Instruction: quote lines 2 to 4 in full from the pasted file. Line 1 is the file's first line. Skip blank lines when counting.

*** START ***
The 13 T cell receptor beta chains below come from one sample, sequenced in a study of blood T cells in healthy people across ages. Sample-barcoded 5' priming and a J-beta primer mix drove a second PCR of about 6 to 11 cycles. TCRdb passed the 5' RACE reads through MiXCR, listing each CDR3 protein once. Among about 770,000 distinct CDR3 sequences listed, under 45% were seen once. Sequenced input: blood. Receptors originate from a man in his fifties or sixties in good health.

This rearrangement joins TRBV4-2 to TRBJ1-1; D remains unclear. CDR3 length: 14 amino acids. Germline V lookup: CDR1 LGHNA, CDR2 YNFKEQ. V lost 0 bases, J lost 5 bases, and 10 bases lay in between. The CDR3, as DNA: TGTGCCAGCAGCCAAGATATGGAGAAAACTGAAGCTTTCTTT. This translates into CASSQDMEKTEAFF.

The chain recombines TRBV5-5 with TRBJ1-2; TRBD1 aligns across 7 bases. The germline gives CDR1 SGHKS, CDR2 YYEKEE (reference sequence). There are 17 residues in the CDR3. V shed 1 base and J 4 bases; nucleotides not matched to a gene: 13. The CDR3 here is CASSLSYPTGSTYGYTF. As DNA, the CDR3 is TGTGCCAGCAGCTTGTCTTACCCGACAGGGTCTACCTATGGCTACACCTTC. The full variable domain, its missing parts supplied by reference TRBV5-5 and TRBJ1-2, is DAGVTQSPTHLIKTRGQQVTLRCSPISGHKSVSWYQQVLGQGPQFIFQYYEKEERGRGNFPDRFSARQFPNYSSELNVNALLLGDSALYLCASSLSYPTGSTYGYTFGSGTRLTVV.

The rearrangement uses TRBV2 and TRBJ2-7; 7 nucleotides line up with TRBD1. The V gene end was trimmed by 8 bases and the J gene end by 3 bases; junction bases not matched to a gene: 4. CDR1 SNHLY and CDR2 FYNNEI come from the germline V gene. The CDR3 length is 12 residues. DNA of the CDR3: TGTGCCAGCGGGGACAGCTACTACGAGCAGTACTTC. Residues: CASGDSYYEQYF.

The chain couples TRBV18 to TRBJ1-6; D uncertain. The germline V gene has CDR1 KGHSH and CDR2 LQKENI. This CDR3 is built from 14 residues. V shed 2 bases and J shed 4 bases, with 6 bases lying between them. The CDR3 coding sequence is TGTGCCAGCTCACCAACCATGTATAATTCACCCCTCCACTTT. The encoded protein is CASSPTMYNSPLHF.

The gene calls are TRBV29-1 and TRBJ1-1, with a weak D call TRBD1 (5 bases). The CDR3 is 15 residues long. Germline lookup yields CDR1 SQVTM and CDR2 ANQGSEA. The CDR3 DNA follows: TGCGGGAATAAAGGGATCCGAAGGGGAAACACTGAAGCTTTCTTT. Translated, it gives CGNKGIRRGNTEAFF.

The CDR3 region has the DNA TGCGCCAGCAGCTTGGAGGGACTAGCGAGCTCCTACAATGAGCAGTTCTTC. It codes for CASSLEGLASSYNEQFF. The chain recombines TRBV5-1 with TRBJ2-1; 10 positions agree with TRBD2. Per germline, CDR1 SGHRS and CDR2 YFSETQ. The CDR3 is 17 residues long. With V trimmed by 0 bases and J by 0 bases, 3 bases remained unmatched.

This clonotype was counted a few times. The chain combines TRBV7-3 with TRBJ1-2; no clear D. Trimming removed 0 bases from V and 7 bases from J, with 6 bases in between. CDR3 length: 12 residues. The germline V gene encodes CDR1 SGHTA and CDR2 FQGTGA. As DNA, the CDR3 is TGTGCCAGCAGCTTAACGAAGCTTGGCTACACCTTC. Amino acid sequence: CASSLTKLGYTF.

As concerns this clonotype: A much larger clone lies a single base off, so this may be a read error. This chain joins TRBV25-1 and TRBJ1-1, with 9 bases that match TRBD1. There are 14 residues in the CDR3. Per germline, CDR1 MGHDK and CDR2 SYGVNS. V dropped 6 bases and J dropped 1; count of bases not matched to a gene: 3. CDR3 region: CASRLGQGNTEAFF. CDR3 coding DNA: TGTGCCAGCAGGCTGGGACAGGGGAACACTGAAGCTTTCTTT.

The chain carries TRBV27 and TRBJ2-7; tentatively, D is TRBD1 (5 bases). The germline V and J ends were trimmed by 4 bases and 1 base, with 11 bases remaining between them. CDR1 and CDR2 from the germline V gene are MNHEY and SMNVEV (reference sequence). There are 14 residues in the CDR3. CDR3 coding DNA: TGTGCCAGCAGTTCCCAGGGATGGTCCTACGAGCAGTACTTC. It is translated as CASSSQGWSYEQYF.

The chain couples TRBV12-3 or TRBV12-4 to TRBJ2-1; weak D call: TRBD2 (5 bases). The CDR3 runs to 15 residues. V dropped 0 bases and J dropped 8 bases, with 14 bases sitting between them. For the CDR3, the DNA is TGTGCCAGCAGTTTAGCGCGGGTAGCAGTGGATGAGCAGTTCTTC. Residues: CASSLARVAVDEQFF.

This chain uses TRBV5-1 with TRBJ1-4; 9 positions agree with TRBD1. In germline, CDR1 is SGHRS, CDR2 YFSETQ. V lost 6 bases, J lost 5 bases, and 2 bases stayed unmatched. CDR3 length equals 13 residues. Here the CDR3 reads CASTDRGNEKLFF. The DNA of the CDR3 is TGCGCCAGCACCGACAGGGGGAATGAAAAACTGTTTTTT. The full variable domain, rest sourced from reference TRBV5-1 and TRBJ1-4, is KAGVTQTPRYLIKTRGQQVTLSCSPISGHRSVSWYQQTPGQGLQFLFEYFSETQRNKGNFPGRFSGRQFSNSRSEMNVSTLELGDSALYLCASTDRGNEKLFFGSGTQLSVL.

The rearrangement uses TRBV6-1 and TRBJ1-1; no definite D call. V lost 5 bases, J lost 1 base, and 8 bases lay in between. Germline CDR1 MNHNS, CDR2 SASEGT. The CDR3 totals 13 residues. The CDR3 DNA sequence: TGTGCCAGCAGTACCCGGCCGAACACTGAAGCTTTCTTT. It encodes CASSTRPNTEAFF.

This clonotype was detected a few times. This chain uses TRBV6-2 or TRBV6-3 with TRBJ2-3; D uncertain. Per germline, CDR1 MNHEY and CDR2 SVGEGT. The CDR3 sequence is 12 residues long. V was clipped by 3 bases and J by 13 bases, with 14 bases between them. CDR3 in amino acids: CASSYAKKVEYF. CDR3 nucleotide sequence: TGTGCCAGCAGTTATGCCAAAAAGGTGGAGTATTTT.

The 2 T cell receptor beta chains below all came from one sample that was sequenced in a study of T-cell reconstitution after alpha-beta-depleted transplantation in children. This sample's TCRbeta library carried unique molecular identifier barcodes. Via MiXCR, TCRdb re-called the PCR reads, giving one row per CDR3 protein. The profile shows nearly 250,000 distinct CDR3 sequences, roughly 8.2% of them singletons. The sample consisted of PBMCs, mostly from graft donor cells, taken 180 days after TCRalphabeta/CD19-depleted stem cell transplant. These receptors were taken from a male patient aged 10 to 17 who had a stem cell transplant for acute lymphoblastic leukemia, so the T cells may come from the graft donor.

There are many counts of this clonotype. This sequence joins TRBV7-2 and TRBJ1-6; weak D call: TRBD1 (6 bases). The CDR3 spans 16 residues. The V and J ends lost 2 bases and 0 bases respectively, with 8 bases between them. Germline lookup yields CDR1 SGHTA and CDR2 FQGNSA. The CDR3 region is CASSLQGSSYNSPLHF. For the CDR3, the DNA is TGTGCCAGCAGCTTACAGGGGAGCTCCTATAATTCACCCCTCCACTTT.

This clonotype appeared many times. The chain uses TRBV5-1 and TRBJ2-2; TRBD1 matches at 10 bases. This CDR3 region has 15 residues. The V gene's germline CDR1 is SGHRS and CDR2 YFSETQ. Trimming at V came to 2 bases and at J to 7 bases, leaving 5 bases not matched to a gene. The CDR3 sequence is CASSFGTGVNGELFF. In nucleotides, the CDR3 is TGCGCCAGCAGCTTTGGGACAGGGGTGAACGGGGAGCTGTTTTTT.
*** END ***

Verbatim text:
This rearrangement joins TRBV4-2 to TRBJ1-1; D remains unclear. CDR3 length: 14 amino acids. Germline V lookup: CDR1 LGHNA, CDR2 YNFKEQ. V lost 0 bases, J lost 5 bases, and 10 bases lay in between. The CDR3, as DNA: TGTGCCAGCAGCCAAGATATGGAGAAAACTGAAGCTTTCTTT. This translates into CASSQDMEKTEAFF.

The chain recombines TRBV5-5 with TRBJ1-2; TRBD1 aligns across 7 bases. The germline gives CDR1 SGHKS, CDR2 YYEKEE (reference sequence). There are 17 residues in the CDR3. V shed 1 base and J 4 bases; nucleotides not matched to a gene: 13. The CDR3 here is CASSLSYPTGSTYGYTF. As DNA, the CDR3 is TGTGCCAGCAGCTTGTCTTACCCGACAGGGTCTACCTATGGCTACACCTTC. The full variable domain, its missing parts supplied by reference TRBV5-5 and TRBJ1-2, is DAGVTQSPTHLIKTRGQQVTLRCSPISGHKSVSWYQQVLGQGPQFIFQYYEKEERGRGNFPDRFSARQFPNYSSELNVNALLLGDSALYLCASSLSYPTGSTYGYTFGSGTRLTVV.

The rearrangement uses TRBV2 and TRBJ2-7; 7 nucleotides line up with TRBD1. The V gene end was trimmed by 8 bases and the J gene end by 3 bases; junction bases not matched to a gene: 4. CDR1 SNHLY and CDR2 FYNNEI come from the germline V gene. The CDR3 length is 12 residues. DNA of the CDR3: TGTGCCAGCGGGGACAGCTACTACGAGCAGTACTTC. Residues: CASGDSYYEQYF.